Even though scripture doesn’t mention the word “Trinity” the very nature of God being three distinct persons yet in total unification is clear. Us trying to understand this with our finite minds is impossible to comprehend. Pentecostals still believe the Apostolic age is still being given by God. That had come to an end with the death of John.
Oh..I'm not addressing Pentecostalism as many Pentecostals (if not most) are Trinitarian.

My specific issue is with Oneness theology, and Oneness Pentecostalism is one aspect of this.

I think it is perfectly coherent to use the sock-puppet analogy regarding Oneness Pentecostalism, according to all I have heard...there is one Person yet three manifestations, but the same hand or person is in each of the sock-puppets called the Father, Son, and Holy Spirit.
 

Aerials1978

Well-known member
Dec 10, 2019
1,112
639
113
#6
Oh..I'm not addressing Pentecostalism as many Pentecostals (if not most) are Trinitarian.

My specific issue is with Oneness theology, and Oneness Pentecostalism is one aspect of this.

I think it is perfectly coherent to use the sock-puppet analogy regarding Oneness Pentecostalism, according to all I have heard...there is one Person yet three manifestations, but the same hand or person is in each of the sock-puppets called the Father, Son, and Holy Spirit.
They can call it whatever they want, but God has revealed Himself as He is. Their issue is with the Him, the Prophets, and The Apostles. Leave it to Man once again to take God’s revelations and turn them into something that cause division.
 

Aerials1978

Well-known member
Dec 10, 2019
1,112
639
113
#7
Jesus said all He said and did was for our benefit. Even when God spoke audibly to Jesus while Jesus was in the company of others, Jesus said it ("the voice") was for their benefit, not His.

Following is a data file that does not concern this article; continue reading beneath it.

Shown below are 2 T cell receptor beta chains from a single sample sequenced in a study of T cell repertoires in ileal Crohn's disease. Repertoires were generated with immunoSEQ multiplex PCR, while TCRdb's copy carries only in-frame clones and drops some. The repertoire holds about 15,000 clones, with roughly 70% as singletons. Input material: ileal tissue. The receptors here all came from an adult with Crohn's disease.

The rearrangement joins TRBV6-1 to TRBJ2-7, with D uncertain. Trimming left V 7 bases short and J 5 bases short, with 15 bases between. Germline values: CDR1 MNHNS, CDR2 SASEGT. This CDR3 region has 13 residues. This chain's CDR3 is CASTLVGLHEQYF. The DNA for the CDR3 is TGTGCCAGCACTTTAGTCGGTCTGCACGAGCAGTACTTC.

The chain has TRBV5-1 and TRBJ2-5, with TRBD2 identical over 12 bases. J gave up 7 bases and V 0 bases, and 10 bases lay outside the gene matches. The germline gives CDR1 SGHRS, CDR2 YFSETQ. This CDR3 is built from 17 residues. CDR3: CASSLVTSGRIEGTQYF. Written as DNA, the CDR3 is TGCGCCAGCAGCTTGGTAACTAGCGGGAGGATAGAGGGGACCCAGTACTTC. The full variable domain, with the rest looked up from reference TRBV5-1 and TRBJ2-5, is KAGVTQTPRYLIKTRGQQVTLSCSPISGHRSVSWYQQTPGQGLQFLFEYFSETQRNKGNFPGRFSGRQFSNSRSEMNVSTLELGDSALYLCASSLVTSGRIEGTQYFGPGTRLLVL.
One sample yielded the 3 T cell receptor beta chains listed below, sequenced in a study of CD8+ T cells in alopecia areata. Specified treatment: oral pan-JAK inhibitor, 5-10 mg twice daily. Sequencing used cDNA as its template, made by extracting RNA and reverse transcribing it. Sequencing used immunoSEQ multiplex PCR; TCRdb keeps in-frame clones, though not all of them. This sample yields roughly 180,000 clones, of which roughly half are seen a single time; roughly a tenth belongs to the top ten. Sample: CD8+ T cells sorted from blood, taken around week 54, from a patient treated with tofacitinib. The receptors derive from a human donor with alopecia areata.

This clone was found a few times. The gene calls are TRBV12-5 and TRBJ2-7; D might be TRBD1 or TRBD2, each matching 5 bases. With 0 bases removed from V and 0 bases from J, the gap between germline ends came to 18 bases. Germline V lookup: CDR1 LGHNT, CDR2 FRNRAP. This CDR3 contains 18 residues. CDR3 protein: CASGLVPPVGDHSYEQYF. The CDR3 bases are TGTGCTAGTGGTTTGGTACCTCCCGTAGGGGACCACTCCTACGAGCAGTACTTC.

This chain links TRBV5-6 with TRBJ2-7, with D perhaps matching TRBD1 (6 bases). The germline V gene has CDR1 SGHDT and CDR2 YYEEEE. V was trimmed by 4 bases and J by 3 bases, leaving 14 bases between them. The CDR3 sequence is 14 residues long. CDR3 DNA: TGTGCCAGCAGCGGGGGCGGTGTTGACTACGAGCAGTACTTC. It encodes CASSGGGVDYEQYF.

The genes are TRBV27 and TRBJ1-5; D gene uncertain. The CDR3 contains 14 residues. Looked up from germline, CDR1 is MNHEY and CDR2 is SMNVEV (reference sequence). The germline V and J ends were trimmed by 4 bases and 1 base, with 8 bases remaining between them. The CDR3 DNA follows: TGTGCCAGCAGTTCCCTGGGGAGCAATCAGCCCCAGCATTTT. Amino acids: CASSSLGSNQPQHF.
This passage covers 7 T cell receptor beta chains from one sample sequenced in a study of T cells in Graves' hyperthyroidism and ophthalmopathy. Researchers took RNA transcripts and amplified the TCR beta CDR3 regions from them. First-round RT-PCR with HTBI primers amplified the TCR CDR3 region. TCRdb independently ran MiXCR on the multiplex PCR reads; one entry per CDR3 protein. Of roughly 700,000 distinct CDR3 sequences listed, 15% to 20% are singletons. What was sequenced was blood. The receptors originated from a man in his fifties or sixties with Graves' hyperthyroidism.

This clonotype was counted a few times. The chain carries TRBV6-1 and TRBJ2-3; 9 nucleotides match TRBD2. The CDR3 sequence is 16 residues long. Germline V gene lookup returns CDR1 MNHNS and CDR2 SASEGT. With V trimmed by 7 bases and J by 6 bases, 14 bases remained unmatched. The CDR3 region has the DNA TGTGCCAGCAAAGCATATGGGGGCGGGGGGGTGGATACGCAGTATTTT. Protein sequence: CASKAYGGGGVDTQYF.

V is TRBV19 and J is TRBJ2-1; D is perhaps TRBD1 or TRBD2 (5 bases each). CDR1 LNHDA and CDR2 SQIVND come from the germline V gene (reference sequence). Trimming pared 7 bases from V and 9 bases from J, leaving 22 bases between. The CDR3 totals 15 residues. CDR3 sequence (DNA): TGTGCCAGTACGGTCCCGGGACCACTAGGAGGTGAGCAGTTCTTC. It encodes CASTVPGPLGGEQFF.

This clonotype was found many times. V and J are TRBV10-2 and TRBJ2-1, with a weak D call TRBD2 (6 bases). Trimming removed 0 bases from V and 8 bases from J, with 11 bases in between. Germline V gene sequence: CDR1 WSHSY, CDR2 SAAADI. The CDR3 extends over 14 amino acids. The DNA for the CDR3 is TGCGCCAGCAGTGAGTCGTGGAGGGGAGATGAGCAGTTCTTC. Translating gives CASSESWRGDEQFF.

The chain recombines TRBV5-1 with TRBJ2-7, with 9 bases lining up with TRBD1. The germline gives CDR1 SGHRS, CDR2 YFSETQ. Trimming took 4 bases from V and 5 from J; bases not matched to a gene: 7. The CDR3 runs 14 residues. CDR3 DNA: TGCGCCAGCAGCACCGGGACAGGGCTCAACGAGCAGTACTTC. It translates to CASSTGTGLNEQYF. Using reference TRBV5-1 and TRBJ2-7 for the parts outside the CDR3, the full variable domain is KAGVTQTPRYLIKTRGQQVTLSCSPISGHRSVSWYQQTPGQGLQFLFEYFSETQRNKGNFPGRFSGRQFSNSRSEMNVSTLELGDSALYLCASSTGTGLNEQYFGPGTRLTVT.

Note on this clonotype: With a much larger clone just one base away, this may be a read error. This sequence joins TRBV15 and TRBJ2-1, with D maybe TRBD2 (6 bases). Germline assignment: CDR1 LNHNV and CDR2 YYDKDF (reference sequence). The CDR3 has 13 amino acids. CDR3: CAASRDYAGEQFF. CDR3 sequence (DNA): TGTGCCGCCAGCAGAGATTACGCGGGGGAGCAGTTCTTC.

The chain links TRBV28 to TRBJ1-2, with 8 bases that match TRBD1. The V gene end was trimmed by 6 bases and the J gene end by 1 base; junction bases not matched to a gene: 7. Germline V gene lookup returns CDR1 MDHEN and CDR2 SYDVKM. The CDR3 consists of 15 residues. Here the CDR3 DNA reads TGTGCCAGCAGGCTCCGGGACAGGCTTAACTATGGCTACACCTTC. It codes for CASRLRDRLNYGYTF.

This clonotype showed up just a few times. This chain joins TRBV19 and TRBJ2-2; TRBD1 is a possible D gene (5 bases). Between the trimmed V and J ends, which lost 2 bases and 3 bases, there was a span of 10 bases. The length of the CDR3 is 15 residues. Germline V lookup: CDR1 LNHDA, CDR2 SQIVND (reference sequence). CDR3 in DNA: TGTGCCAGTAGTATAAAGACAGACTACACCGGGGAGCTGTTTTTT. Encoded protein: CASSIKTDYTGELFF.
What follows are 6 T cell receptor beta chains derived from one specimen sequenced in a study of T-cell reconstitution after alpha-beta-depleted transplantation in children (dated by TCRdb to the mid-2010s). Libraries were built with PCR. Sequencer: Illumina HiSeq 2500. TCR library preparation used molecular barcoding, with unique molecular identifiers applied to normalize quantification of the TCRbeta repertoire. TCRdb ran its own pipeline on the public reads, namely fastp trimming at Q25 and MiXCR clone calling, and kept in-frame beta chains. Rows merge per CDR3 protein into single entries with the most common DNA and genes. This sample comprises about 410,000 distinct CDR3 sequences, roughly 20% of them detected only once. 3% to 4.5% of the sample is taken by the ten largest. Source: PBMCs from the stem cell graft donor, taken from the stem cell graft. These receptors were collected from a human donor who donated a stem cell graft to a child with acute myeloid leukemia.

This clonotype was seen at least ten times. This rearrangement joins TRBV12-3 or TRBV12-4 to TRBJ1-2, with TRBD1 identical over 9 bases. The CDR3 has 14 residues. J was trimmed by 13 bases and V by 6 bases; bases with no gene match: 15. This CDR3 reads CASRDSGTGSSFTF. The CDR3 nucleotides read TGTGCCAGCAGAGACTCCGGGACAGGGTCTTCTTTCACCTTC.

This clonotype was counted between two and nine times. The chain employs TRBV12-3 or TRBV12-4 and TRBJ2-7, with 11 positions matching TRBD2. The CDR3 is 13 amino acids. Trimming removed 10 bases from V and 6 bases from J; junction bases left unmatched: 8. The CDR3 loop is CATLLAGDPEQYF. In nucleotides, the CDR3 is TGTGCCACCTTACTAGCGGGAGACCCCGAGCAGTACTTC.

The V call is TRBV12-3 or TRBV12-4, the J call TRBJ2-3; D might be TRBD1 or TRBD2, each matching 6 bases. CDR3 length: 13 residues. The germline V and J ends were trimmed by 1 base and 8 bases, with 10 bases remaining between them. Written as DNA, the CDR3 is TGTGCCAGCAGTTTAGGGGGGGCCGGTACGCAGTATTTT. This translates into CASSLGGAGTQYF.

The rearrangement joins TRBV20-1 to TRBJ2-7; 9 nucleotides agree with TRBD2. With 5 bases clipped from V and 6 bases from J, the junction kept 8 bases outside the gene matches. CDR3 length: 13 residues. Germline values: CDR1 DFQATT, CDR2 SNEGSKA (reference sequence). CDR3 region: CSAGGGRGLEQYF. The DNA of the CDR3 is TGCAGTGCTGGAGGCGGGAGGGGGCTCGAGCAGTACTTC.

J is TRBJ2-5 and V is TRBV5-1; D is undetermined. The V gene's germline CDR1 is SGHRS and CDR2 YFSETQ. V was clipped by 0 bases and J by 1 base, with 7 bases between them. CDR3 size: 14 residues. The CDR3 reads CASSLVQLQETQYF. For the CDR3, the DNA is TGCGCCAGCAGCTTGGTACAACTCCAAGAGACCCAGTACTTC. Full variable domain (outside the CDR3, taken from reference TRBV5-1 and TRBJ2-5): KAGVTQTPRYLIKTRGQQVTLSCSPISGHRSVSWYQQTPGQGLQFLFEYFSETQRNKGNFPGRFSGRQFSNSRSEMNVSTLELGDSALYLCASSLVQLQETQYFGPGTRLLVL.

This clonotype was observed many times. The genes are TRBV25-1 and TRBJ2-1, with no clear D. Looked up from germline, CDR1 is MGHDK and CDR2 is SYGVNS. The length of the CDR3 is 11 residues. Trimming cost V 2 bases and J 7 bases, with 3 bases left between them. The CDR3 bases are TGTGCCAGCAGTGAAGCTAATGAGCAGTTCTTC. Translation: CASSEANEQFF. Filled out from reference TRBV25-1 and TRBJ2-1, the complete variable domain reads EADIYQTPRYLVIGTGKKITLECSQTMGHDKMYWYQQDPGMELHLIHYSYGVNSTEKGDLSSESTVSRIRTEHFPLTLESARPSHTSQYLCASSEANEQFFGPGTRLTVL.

You are right when Jesus made that statement. What do you think when Jesus prayed in the Garden of Gethsemane?
 

Magenta

Senior Member
Jul 3, 2015
28,658
7,190
113
#8
You are right when Jesus made that statement. What do you think when Jesus prayed in the Garden of Gethsemane?
Was He praying out loud in front of others? The others were seemingly at a distance from Him (He withdrew about a stone's throw beyond them) and they actually fell asleep while Jesus was praying. What do I think? I think He did not relish the thought of His being tortured and crucified, but nonetheless, He prayed, "Thy will, not mine, be done." I think that for the joy set before Him, He endured the cross... due to His great love for us :) It was for this very reason He came to that hour.
 

Aerials1978

Well-known member
Dec 10, 2019
1,112
639
113
#9
Was He praying out loud in front of others? The others were seemingly at a distance from Him (He withdrew about a stone's throw beyond them) and they actually fell asleep while Jesus was praying. What do I think? I think He did not relish the thought of His being tortured and crucified, but nonetheless, He prayed, "Thy will, not mine, be done." I think that for the joy set before Him, He endured the cross... due to His great love for us :) It was for this very reason He came to that hour.
You are correct again. But was he praying to His Father or was he praying to other manifestation of God? I just want to be sure I understand where you are coming from.
 

Magenta

Senior Member
Jul 3, 2015
28,658
7,190
113
#10
You are correct again. But was he praying to His Father or was he praying to other manifestation of God? I just want to be sure I understand where you are coming from.
The Father? An "other" manifestation of God? I really do not know what you mean by this. My original post was simply pointing out a Biblical fact. You need not read anything else into it :)
 

Aerials1978

Well-known member
Dec 10, 2019
1,112
639
113
#11
The Father? An "other" manifestation of God? I really do not know what you mean by this. My original post was simply pointing out a Biblical fact. You need not read anything else into it :)
Since you were on this thread, I was just curious as you what you meant. I’m not reading into more than that.
 

Magenta

Senior Member
Jul 3, 2015
28,658
7,190
113
#12